IntroductionIt is common for patients undergoing treatment to develop complications that may lead to adverse outcomes, including death. Although some cases are unpreventable, others are as a result of poor care delivery and management of patient. Even when early signs are visible, some caregivers fail to identify or manage patients who are likely to experience adverse outcomes or become critically ill. Such occurrences should be of concern to policy makers and managers of health institutions. This paper examines a case study of a patient who developed complication during his treatment and highlights issues related to care provision in acute care environments.
It proposes how the caregivers should have been aware of early warning signs, suggests the appropriate clinical actions and communications to the health care team, and applies the five rights of clinical reasoning to the case scenario as well as explains how the patient’s adverse outcome could have been averted. Early and late warning signsTime is often a critical aspect when treating patients in acute settings. The time taken to identify and act on the right signs of a medical condition often dictates the success of the treatment of a patient.
A number of authors are in agreement that nursing professionals attending to patients should be able to capture warning signs and act on them early enough to avert complications (Banning, 2008; Clarke, 2004; Hoffman, Aitken, & Duffield, 2009; Levett-Jones, et al. 2010). Note that the cost of capturing cues late is high and may lead to unpleasant outcomes, including death. Detecting signs late is often linked to poor clinical reasoning skills. It is known that some nurses often fail to recognize patients in need of urgent attention, and/or fail to take timely action.
Hoffman, Aitken, & Duffield (2009) have concurred that ‘novice’ nurses often do not collect reasonably adequate cues on time to evaluate a patient’s condition. Yet, being able to make appropriate decisions regarding treatment of a patient is hinged on timely availability of a wide array of cues (Hoffman, Aitken, & Duffield, 2009; Levett-Jones, et al. 2010). The ability to detect early warning signs is dependent on a number of factors. Clarke (2004) has pointed out staffing as one factor that affects nurses’ ability to make early identification of complication.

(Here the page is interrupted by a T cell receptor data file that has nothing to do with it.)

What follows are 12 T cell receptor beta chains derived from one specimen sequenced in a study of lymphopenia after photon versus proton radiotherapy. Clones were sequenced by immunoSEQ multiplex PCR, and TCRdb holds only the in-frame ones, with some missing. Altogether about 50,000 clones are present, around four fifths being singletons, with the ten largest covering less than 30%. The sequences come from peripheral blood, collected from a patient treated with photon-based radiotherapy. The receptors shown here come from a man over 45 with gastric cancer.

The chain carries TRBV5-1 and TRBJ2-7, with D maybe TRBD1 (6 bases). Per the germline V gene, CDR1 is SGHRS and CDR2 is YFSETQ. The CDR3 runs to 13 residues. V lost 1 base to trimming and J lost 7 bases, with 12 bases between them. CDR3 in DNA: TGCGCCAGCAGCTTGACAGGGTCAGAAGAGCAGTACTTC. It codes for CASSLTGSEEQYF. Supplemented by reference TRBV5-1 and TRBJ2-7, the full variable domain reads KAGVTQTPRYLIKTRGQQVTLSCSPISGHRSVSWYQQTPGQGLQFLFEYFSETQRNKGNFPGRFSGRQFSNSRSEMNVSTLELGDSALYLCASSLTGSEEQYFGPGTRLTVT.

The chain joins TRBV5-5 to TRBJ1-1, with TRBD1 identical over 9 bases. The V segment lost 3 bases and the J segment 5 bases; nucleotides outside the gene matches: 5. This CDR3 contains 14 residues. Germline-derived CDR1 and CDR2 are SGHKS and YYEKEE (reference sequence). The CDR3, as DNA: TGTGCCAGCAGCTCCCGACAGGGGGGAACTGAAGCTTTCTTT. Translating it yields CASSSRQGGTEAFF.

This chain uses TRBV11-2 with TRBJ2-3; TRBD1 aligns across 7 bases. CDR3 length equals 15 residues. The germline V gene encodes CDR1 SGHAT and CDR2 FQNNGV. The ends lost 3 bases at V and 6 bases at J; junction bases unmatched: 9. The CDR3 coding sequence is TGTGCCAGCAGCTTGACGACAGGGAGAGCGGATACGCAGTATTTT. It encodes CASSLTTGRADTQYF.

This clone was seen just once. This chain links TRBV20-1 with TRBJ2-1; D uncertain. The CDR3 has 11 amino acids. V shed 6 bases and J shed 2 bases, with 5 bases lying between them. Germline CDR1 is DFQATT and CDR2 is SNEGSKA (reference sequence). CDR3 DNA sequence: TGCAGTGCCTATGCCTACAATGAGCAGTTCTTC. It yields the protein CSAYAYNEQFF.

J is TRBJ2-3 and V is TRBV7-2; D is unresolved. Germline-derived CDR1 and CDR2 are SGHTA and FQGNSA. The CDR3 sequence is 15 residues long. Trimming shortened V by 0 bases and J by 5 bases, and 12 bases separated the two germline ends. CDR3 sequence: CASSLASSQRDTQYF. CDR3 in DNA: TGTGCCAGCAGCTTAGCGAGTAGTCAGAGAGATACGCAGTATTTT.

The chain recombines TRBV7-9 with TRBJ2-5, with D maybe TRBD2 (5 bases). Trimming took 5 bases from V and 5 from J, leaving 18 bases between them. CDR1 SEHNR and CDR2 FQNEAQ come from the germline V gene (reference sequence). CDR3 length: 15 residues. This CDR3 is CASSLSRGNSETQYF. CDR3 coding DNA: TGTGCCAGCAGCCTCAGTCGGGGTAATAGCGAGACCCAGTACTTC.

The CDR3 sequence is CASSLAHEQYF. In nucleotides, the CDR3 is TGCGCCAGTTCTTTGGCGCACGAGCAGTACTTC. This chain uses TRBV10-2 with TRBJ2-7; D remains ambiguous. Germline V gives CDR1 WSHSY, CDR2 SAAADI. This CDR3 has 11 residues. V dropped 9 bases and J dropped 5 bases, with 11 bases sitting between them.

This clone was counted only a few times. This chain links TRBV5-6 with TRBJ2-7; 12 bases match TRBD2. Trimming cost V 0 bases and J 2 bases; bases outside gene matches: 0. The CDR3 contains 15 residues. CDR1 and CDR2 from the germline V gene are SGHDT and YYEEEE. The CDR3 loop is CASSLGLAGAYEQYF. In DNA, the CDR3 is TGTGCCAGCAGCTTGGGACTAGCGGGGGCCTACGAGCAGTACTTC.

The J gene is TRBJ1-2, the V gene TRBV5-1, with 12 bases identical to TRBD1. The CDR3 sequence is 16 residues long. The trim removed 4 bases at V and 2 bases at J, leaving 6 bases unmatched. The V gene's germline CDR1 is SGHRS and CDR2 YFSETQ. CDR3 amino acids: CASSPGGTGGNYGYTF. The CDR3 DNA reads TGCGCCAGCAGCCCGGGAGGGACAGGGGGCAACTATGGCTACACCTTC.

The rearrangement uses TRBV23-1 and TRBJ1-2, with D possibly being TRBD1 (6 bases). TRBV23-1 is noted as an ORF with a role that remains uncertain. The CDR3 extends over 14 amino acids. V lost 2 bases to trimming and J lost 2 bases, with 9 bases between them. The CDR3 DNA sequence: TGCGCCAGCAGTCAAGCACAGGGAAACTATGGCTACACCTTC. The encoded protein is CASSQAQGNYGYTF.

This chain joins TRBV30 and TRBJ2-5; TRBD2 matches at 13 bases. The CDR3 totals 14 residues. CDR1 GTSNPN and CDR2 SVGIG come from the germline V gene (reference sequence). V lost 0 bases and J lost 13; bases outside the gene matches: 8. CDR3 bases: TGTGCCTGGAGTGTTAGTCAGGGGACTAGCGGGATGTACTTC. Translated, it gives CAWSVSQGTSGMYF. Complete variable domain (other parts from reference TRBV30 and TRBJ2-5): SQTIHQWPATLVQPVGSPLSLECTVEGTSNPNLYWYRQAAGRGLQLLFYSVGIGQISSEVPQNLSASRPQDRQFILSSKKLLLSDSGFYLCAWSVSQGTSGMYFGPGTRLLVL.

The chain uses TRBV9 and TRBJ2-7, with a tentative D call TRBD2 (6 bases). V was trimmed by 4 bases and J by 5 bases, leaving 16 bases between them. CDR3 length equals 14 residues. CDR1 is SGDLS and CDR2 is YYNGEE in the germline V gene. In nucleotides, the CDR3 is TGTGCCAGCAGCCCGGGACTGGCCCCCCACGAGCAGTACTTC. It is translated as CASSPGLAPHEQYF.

The level of nursing experience and education also matters when identifying early signs for potential complication. Levett-Jones, et al. (2010) have emphasized that education enhances the clinical reasoning ability of nurses to become competent in managing patients at high risk of developing medical complications. Therefore, a nurse assessing a patient’s condition should have proper educational background and wide experience in nursing practice. The nurse should also collect adequate cues before making decision regarding a patient. Failure to rescueNurses’ inability to identify worsening condition of patients and failure to take action are likely to result in unpleasant outcomes.
These outcomes include death, which Clarke (2004) and Levett-Jones, et al. (2010) have termed the “failure to rescue. ” It is worth to note that failure to rescue is associated with complications acquired through the treatment process. A number of factors contribute to the failure to rescue. One main factor is nurses’ poor clinical reasoning skills. As Levett-Jones, et al. (2010) notes, clinical reasoning involves judging a patient’s condition and deciding the course of action.
Clarke (2004) summarizes the causes of unpleasant outcome as the failure to correctly diagnose a condition and give proper care. Inapt handling of complications also leads to failure to rescue (Levett-Jones, et al. , 2010). If a nurse fails to make correct judgement and/or does not take appropriate action, it is likely for the patient to develop severe complications or even die. The ability to make appropriate judgements and decisions is correlated to education and experience. Levett-Jones, et al. (2010) notes that nurses with proper education and extensive experience in acute care rarely commits errors.
However, some other factors such as organizational attributes, staffing, remuneration and working conditions may determine the outcome of a patient’s treatment. Clarke (2004) has highlighted that the variations in the number of staffs and the working conditions among various health institutions are empirically linked to patient outcomes and nurses’ performance. The percentage of mortality among patients who experience medical complications during treatment has been linked to availability of resource in the health institution and by to staff involved in their care Clarke, 2010; Levett-Jones, et al. , 2010).
In addition, Clarke (2010) has noted that higher staffing levels are associated with lower unpleasant outcomes, or failure to rescue.